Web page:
Allowing financial planners to offer credit advice would provide consumers with greater choice, drive innovation and reduce financial costs, according to the Productivity Commission.
In its final report, released to the public on 3 August, the Productivity Commission (PC) called on the Australian Securities and Investments Commission (ASIC) to consider implementing a new Australian Financial Services Licence (AFSL) that would provide financial planners with access to the credit space.
“ASIC should assess the feasibility of financial advisers providing advice on home loans and other credit products via a new Australian Financial Services Licence that would not require a separate Australian Credit Licence to be obtained,” the commission said.
The PC contended that extending credit advice to financial planners would:
- provide greater choice, time-saving and more holistic advice for consumers;
- drive business and service innovation; and
- reduce financial costs involved in applying for two separate licences (AFSL and ACL).
The PC added: “A recommendation to allow financial advisers to advise on home loan and credit products should, therefore, be seen as forward-looking.”
However, the commission claimed that the nature of credit advice provided by financial planners would differ from that provided by mortgage brokers.
“We envisage that the role of financial advisers in the credit space would most likely be focused on providing holistic advice to customers, rather than the often administrative services, such as completing the loan application process, currently associated with mortgage brokers,” the PC said.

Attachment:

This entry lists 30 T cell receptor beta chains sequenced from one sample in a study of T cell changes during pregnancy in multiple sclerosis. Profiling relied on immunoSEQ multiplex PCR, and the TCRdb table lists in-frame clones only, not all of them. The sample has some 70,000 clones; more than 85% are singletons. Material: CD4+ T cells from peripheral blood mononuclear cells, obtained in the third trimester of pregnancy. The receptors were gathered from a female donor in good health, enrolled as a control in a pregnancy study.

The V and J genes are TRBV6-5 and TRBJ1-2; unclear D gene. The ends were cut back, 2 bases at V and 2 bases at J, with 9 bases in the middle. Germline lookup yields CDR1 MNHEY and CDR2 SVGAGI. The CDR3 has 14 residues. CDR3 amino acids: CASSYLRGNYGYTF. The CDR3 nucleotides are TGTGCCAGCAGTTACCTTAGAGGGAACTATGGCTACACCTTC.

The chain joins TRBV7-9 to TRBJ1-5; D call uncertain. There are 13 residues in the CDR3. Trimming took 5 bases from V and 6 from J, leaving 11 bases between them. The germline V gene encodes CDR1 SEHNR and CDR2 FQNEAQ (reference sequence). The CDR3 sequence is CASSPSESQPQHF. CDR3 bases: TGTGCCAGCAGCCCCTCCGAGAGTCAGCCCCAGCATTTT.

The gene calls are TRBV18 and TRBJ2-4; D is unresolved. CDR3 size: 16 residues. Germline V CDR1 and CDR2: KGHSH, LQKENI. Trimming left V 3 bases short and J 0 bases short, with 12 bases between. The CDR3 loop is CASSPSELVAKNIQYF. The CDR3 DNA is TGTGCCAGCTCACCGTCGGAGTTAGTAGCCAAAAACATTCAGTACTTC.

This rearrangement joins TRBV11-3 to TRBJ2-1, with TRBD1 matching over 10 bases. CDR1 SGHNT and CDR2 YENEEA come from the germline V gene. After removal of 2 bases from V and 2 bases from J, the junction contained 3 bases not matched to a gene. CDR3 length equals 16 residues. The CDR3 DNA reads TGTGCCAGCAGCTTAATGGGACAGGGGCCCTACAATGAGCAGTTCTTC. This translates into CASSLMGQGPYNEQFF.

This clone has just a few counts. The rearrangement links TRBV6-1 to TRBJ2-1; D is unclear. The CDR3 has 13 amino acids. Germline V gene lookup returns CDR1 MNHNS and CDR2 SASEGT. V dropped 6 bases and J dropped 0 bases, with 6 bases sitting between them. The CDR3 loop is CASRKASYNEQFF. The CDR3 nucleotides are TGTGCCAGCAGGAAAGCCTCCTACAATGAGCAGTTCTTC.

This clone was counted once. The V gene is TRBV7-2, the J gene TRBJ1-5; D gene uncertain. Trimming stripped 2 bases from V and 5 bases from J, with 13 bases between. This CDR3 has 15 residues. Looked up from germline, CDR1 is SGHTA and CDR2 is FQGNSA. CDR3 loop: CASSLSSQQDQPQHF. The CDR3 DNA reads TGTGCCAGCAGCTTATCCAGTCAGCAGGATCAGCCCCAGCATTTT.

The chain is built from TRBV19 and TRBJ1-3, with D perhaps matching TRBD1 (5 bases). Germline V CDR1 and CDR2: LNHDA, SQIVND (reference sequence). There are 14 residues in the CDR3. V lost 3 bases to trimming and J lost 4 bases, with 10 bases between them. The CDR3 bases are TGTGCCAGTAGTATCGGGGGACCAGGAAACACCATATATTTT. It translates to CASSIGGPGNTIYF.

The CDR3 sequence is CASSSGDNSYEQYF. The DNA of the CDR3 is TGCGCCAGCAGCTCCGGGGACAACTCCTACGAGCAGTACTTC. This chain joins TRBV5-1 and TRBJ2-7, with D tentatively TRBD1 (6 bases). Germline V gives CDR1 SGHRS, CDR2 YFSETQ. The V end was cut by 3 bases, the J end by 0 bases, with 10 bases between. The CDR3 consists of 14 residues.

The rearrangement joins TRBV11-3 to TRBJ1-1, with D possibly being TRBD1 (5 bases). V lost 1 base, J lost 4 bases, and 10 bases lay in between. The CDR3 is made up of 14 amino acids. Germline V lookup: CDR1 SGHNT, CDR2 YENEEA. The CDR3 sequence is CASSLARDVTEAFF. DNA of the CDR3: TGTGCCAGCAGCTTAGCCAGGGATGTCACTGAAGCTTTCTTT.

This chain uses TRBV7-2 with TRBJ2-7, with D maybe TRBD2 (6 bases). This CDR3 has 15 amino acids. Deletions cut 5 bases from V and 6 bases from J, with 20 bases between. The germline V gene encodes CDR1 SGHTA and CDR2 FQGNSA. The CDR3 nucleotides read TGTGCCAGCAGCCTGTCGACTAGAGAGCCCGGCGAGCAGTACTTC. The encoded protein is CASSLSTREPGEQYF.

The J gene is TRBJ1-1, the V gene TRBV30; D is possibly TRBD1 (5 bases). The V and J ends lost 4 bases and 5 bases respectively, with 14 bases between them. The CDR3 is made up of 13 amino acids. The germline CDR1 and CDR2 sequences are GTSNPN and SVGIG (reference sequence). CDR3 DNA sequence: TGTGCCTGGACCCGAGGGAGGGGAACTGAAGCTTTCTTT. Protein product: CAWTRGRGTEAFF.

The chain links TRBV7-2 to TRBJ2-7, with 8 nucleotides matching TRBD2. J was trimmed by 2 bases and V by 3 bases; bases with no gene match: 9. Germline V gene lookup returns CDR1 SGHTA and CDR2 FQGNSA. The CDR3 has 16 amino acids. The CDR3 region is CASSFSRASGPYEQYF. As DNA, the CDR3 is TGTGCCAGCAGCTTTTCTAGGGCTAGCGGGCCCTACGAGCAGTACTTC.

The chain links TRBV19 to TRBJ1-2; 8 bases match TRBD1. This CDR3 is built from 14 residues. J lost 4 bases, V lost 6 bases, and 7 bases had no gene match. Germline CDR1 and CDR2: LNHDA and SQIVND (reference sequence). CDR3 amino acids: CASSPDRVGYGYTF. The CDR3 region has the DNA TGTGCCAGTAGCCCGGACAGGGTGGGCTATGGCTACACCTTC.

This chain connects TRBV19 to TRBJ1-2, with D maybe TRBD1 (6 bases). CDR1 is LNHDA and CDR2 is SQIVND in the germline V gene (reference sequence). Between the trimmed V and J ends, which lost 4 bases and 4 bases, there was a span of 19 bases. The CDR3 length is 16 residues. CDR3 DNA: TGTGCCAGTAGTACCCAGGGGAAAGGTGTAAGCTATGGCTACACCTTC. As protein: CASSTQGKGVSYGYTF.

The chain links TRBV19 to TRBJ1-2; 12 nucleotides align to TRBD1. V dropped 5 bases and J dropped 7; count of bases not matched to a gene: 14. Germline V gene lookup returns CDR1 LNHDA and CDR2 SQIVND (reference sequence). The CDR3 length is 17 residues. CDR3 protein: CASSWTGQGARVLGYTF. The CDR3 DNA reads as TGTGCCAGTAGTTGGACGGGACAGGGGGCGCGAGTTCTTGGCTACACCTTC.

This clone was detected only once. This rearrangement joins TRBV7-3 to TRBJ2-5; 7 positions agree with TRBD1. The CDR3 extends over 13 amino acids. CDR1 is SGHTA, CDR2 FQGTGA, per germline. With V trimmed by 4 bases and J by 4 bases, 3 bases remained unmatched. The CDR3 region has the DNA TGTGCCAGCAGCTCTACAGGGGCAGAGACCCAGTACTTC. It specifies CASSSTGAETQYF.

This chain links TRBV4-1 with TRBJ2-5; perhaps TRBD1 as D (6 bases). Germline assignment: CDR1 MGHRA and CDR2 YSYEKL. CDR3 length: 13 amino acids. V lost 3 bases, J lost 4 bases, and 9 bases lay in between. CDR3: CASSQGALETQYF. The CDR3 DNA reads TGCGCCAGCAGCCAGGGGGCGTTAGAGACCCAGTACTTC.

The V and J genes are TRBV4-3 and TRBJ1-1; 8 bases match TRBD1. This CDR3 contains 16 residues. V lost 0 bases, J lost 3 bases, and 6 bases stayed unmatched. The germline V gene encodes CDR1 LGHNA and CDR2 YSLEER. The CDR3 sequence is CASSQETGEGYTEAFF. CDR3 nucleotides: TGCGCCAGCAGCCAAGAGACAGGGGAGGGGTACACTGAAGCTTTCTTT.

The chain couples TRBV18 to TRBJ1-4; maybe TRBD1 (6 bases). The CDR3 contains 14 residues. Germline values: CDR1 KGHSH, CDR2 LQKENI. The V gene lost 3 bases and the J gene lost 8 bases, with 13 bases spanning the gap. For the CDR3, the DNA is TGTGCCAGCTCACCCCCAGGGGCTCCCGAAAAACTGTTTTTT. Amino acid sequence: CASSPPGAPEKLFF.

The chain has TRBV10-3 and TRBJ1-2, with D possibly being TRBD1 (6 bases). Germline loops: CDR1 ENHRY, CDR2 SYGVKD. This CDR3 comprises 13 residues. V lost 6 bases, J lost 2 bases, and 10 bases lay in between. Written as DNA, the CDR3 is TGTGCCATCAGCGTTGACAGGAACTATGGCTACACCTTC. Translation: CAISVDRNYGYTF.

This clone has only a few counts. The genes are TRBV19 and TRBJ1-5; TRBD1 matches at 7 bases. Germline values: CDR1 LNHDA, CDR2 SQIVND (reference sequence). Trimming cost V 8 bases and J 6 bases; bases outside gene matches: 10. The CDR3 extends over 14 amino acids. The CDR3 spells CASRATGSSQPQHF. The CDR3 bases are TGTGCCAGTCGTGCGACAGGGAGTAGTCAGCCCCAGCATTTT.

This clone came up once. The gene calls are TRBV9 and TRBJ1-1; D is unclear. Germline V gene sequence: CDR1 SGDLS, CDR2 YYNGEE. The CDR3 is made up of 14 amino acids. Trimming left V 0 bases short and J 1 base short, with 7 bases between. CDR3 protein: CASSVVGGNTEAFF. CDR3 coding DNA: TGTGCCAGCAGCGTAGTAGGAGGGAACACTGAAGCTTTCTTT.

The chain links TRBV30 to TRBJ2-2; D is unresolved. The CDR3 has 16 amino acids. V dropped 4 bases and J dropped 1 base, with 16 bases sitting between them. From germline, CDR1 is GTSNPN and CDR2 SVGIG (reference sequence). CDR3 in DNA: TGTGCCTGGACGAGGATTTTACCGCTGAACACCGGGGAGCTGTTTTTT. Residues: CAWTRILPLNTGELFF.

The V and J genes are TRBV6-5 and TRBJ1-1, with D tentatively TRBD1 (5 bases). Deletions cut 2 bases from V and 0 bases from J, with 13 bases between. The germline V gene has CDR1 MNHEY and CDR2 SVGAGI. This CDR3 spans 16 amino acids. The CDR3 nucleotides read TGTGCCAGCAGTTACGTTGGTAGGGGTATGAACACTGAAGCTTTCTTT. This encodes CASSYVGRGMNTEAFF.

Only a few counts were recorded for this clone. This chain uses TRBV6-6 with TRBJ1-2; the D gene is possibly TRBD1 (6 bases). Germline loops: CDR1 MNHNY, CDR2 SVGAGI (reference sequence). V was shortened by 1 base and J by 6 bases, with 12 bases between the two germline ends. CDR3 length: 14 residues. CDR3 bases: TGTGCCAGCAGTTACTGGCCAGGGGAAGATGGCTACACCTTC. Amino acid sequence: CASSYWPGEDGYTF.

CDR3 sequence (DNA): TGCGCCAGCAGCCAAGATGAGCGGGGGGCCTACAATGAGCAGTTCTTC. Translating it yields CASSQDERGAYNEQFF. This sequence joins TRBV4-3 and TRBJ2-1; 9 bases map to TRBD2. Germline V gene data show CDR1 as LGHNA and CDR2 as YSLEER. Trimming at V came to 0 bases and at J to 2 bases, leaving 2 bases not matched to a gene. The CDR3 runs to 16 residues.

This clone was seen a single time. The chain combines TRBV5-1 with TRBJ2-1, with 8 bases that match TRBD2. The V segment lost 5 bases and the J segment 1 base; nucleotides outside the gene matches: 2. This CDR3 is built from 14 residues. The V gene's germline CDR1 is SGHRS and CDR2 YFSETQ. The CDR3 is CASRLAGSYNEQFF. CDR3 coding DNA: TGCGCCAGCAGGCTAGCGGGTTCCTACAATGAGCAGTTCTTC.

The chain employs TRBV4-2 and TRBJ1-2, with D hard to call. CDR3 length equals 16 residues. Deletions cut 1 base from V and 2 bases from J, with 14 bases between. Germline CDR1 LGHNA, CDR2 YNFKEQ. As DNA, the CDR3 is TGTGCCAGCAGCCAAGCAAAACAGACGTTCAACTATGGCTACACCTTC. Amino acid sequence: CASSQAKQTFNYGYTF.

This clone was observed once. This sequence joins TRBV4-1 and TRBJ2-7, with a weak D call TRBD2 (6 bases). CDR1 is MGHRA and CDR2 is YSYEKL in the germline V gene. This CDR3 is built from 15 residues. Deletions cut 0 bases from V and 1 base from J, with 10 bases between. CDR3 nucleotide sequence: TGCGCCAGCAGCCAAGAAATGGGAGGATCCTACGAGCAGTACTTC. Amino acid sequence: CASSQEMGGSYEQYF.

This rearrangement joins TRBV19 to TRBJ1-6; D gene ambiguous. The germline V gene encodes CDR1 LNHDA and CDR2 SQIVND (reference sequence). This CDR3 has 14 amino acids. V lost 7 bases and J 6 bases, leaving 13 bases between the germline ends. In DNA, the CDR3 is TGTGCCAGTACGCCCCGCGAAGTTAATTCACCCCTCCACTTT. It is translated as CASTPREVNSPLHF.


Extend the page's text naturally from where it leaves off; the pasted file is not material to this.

The commission also made note of the differing remuneration models of the two industries, claiming that the fees-for-service model of the financial planning sector would be “broadly uncompetitive with other providers, such as mortgage brokers and bank employees, who can offer a free service and receive commission from the lender”.
The PC continued: “Financial advisers may be competitive in situations where the advice on credit products is part of a broader financial advice package. In this sense, they are only likely to appeal to a (possibly small) set of existing customers of mortgage brokers.
“However, the depth of demand for holistic advice — and customers’ willingness to pay for it — is best tested by the market, not regulatory exclusion.”
However, the PC also disputed contentions by some industry stakeholders, including the Finance Brokers Association of Australia (FBAA) and the Mortgage and Finance Association of Australia (MFAA), concerning the “perception that the two industries are fundamentally different”.
In its submission to the PC, the FBAA noted: “If a financial adviser wishes to advise on credit products now, they must obtain an Australian Credit Licence or be appointed as a representative of an ACL holder.
“If they want to give credit assistance in relation to third-party home loans, then they must hold the relevant qualification and undertake 20 hours relevant CPD each year. We see no reason why there is a need to grant any dispensation to anyone from complying with these obligations and there is no reason to attempt to duplicate these obligations in the Corporations Act.
“While there are many similarities and some overlap, there are significant differences between the credit legislation and financial services legislation and anyone wishing to practice in both fields must be cognizant of both.”
Further, the MFAA submitted: “[We] note the significant difference between these disciplines. Under the current arrangement, a business providing financial and credit services must hold both a licence/authorisation under the Australian Financial Service Licence (AFSL) regime and the Australian Credit Licence (ACL) regime.”
However, the PC claimed that it does not see a “fundamental difference”, adding that “any differences would be increasingly manageable”.